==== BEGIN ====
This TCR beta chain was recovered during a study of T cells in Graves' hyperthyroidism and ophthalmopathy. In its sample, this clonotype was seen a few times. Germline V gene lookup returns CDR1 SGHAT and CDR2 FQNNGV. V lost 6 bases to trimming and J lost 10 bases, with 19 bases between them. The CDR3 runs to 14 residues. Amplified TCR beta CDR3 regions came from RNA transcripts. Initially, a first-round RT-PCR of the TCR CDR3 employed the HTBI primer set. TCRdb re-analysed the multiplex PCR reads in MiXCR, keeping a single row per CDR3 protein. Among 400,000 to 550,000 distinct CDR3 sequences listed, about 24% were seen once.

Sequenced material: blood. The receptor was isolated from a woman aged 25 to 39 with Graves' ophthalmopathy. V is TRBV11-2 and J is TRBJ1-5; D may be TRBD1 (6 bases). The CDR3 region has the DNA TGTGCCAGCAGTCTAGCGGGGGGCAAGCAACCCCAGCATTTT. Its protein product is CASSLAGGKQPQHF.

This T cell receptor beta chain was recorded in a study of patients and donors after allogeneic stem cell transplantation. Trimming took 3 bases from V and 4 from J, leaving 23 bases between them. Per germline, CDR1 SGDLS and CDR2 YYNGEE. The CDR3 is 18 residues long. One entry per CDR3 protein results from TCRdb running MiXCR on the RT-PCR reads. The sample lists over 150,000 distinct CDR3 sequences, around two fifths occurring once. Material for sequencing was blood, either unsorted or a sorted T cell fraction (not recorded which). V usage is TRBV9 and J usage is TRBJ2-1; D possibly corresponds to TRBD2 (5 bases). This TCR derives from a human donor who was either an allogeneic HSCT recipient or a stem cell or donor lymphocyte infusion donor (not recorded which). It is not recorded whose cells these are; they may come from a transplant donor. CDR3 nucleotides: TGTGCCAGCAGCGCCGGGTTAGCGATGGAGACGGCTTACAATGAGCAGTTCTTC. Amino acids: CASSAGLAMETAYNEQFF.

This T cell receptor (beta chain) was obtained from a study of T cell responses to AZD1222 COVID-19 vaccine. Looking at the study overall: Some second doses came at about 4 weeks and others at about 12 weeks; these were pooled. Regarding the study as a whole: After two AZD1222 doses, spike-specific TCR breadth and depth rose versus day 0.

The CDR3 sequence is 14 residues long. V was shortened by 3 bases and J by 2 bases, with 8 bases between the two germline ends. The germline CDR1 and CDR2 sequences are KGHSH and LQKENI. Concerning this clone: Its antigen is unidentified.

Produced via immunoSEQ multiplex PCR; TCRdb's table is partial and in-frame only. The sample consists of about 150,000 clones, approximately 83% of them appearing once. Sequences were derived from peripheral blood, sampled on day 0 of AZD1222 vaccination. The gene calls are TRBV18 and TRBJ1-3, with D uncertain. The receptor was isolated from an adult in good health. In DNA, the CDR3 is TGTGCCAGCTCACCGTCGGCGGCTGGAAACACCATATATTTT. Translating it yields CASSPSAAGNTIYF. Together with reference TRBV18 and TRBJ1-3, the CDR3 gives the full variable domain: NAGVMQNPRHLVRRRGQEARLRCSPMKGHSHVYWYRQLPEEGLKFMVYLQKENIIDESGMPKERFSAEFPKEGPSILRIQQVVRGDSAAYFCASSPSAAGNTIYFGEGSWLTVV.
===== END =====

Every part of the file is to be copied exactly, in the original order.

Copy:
This TCR beta chain was recovered during a study of T cells in Graves' hyperthyroidism and ophthalmopathy. In its sample, this clonotype was seen a few times. Germline V gene lookup returns CDR1 SGHAT and CDR2 FQNNGV. V lost 6 bases to trimming and J lost 10 bases, with 19 bases between them. The CDR3 runs to 14 residues. Amplified TCR beta CDR3 regions came from RNA transcripts. Initially, a first-round RT-PCR of the TCR CDR3 employed the HTBI primer set. TCRdb re-analysed the multiplex PCR reads in MiXCR, keeping a single row per CDR3 protein. Among 400,000 to 550,000 distinct CDR3 sequences listed, about 24% were seen once.

Sequenced material: blood. The receptor was isolated from a woman aged 25 to 39 with Graves' ophthalmopathy. V is TRBV11-2 and J is TRBJ1-5; D may be TRBD1 (6 bases). The CDR3 region has the DNA TGTGCCAGCAGTCTAGCGGGGGGCAAGCAACCCCAGCATTTT. Its protein product is CASSLAGGKQPQHF.

This T cell receptor beta chain was recorded in a study of patients and donors after allogeneic stem cell transplantation. Trimming took 3 bases from V and 4 from J, leaving 23 bases between them. Per germline, CDR1 SGDLS and CDR2 YYNGEE. The CDR3 is 18 residues long. One entry per CDR3 protein results from TCRdb running MiXCR on the RT-PCR reads. The sample lists over 150,000 distinct CDR3 sequences, around two fifths occurring once. Material for sequencing was blood, either unsorted or a sorted T cell fraction (not recorded which). V usage is TRBV9 and J usage is TRBJ2-1; D possibly corresponds to TRBD2 (5 bases). This TCR derives from a human donor who was either an allogeneic HSCT recipient or a stem cell or donor lymphocyte infusion donor (not recorded which). It is not recorded whose cells these are; they may come from a transplant donor. CDR3 nucleotides: TGTGCCAGCAGCGCCGGGTTAGCGATGGAGACGGCTTACAATGAGCAGTTCTTC. Amino acids: CASSAGLAMETAYNEQFF.

This T cell receptor (beta chain) was obtained from a study of T cell responses to AZD1222 COVID-19 vaccine. Looking at the study overall: Some second doses came at about 4 weeks and others at about 12 weeks; these were pooled. Regarding the study as a whole: After two AZD1222 doses, spike-specific TCR breadth and depth rose versus day 0.

The CDR3 sequence is 14 residues long. V was shortened by 3 bases and J by 2 bases, with 8 bases between the two germline ends. The germline CDR1 and CDR2 sequences are KGHSH and LQKENI. Concerning this clone: Its antigen is unidentified.

Produced via immunoSEQ multiplex PCR; TCRdb's table is partial and in-frame only. The sample consists of about 150,000 clones, approximately 83% of them appearing once. Sequences were derived from peripheral blood, sampled on day 0 of AZD1222 vaccination. The gene calls are TRBV18 and TRBJ1-3, with D uncertain. The receptor was isolated from an adult in good health. In DNA, the CDR3 is TGTGCCAGCTCACCGTCGGCGGCTGGAAACACCATATATTTT. Translating it yields CASSPSAAGNTIYF. Together with reference TRBV18 and TRBJ1-3, the CDR3 gives the full variable domain: NAGVMQNPRHLVRRRGQEARLRCSPMKGHSHVYWYRQLPEEGLKFMVYLQKENIIDESGMPKERFSAEFPKEGPSILRIQQVVRGDSAAYFCASSPSAAGNTIYFGEGSWLTVV.